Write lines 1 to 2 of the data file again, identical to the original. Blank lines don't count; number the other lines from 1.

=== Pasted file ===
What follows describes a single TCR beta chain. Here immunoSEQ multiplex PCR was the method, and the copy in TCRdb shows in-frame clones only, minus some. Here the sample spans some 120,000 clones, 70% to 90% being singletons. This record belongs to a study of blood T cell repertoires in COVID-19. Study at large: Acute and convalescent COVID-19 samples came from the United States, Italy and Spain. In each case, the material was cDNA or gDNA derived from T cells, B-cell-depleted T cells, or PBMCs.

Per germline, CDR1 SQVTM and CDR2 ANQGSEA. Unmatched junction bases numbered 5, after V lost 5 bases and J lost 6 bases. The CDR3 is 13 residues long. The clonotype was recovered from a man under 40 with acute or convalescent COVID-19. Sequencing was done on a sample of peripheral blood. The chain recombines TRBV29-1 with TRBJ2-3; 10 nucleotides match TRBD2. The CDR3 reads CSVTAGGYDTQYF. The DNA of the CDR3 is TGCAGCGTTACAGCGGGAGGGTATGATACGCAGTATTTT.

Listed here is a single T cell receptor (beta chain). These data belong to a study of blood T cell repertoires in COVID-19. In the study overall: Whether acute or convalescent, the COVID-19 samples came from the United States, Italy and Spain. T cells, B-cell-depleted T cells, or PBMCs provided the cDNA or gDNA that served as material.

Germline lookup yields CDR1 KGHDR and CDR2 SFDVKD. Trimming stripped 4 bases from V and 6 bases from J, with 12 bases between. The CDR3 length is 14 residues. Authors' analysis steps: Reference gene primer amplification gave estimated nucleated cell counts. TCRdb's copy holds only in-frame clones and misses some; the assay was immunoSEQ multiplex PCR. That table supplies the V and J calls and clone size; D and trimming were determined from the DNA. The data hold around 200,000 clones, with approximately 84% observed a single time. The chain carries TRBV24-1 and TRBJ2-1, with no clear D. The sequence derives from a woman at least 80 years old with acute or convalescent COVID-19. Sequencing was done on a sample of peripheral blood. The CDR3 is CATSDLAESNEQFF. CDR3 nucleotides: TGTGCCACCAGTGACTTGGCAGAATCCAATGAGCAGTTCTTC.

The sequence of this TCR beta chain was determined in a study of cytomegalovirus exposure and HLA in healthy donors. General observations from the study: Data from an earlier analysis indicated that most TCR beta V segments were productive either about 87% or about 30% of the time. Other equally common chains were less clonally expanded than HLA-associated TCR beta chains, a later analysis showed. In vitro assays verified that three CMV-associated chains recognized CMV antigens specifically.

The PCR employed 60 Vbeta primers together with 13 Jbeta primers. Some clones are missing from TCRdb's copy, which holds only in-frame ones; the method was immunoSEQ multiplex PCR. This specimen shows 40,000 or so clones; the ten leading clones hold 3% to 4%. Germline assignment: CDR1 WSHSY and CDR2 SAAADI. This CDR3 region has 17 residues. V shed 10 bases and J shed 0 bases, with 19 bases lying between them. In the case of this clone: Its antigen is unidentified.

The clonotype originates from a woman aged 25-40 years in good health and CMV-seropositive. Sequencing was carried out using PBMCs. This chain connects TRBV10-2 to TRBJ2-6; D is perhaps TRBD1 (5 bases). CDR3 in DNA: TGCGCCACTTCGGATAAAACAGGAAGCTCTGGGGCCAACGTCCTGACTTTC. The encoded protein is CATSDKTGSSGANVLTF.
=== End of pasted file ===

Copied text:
What follows describes a single TCR beta chain. Here immunoSEQ multiplex PCR was the method, and the copy in TCRdb shows in-frame clones only, minus some. Here the sample spans some 120,000 clones, 70% to 90% being singletons. This record belongs to a study of blood T cell repertoires in COVID-19. Study at large: Acute and convalescent COVID-19 samples came from the United States, Italy and Spain. In each case, the material was cDNA or gDNA derived from T cells, B-cell-depleted T cells, or PBMCs.

Per germline, CDR1 SQVTM and CDR2 ANQGSEA. Unmatched junction bases numbered 5, after V lost 5 bases and J lost 6 bases. The CDR3 is 13 residues long. The clonotype was recovered from a man under 40 with acute or convalescent COVID-19. Sequencing was done on a sample of peripheral blood. The chain recombines TRBV29-1 with TRBJ2-3; 10 nucleotides match TRBD2. The CDR3 reads CSVTAGGYDTQYF. The DNA of the CDR3 is TGCAGCGTTACAGCGGGAGGGTATGATACGCAGTATTTT.